As a leader, how you respond under pressure makes an indelible impression on your colleagues. When leaders don’t know how to cope with stress, their teams can be badly affected. Leaders can be at their best even when the pressure is on by developing a few simple skills.
Determine what you really want: Say your boss told you off for an error your team made. You’re humiliated, and you blame your contracting officer. Before you allow your emotions to take over, stop and ask yourself, “What is it I really want in the long term, for myself, for the contracting officer and for the team?”
Challenge your story: Ask yourself, “Why might a rational, reasonable contracting officer make the mistake she made?” and “What role did I have in allowing her mistake to go unnoticed and uncorrected?” Move from angry judge to curious problem-solver.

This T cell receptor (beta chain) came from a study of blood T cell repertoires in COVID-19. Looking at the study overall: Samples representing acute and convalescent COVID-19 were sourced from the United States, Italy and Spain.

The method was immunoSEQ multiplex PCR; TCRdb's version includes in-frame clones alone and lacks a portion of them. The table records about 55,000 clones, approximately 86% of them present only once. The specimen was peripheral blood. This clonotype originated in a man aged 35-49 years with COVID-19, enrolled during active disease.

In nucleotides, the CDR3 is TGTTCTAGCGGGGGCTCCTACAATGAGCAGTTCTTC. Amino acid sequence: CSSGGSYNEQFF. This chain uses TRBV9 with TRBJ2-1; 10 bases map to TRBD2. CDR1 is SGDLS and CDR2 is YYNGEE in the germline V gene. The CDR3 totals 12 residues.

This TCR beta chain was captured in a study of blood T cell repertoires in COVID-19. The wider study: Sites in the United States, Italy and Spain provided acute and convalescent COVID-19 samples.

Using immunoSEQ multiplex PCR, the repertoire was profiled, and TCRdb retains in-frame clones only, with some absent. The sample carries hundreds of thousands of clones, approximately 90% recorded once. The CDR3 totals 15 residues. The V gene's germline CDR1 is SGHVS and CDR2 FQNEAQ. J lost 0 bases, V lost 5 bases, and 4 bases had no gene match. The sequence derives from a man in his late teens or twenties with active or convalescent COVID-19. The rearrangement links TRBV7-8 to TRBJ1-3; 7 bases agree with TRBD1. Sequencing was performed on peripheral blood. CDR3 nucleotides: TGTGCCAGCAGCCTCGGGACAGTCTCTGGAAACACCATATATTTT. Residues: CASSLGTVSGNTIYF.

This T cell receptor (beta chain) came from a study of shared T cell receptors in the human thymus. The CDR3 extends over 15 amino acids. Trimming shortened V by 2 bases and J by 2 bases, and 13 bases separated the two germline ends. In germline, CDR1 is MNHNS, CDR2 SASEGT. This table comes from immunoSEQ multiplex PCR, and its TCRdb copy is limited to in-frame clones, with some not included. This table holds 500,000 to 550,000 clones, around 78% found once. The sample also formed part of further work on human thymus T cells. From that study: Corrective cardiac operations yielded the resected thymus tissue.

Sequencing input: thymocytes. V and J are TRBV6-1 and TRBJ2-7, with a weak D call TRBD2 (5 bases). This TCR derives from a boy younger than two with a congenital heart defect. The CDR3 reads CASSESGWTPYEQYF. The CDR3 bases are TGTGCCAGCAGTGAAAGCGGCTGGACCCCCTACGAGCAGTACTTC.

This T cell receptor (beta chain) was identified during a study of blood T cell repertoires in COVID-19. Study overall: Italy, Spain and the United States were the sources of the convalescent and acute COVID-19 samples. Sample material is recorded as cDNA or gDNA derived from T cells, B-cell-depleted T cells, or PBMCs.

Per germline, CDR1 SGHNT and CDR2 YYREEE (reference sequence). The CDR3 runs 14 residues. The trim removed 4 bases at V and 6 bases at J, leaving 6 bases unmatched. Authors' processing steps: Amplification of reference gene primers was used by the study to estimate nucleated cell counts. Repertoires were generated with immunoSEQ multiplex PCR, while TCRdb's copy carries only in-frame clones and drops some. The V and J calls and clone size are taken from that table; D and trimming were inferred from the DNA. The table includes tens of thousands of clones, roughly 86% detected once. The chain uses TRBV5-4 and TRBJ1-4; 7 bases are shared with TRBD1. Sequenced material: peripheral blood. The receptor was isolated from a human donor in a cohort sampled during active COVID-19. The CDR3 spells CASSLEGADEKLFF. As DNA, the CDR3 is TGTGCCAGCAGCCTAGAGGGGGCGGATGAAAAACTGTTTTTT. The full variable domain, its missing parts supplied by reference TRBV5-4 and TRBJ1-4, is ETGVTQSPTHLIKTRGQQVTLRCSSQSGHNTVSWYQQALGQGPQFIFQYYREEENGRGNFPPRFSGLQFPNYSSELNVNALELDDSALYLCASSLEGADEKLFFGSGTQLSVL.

Start with facts: Resist the temptation to level accusations; instead, gather facts. Focus on what you expected, then add what you observed. Don’t add your conclusions, opinions or judgments. Because facts are neutral and verifiable, they become common ground for problem-solving.
Create safety: When you’re under pressure, how do you light a fire under your team without showing anger? Share your positive intent by saying something like, “This is not about blaming, it’s about fixing. I want us to focus on how we can solve our immediate problem. Then we can find ways to prevent it from happening again.”
Copyright 2019 Harvard Business School Publishing Corp. Distributed by The New York Times Syndicate.